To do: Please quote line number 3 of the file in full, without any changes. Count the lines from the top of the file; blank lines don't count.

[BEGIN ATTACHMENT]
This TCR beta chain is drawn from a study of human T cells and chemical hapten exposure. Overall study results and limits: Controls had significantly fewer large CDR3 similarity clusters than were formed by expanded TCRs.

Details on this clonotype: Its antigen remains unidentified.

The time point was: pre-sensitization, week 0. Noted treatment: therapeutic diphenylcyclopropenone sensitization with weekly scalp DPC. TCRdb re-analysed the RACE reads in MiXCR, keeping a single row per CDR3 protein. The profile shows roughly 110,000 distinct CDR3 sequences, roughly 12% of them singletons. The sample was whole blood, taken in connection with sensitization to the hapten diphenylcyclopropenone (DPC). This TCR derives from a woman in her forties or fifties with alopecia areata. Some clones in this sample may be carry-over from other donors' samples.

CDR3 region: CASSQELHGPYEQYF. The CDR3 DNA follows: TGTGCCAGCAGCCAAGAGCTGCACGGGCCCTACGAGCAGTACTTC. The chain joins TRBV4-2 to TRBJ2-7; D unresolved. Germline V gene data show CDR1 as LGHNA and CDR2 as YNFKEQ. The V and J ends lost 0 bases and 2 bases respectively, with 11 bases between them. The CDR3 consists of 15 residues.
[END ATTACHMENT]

The time point was: pre-sensitization, week 0. Noted treatment: therapeutic diphenylcyclopropenone sensitization with weekly scalp DPC. TCRdb re-analysed the RACE reads in MiXCR, keeping a single row per CDR3 protein. The profile shows roughly 110,000 distinct CDR3 sequences, roughly 12% of them singletons. The sample was whole blood, taken in connection with sensitization to the hapten diphenylcyclopropenone (DPC). This TCR derives from a woman in her forties or fifties with alopecia areata. Some clones in this sample may be carry-over from other donors' samples.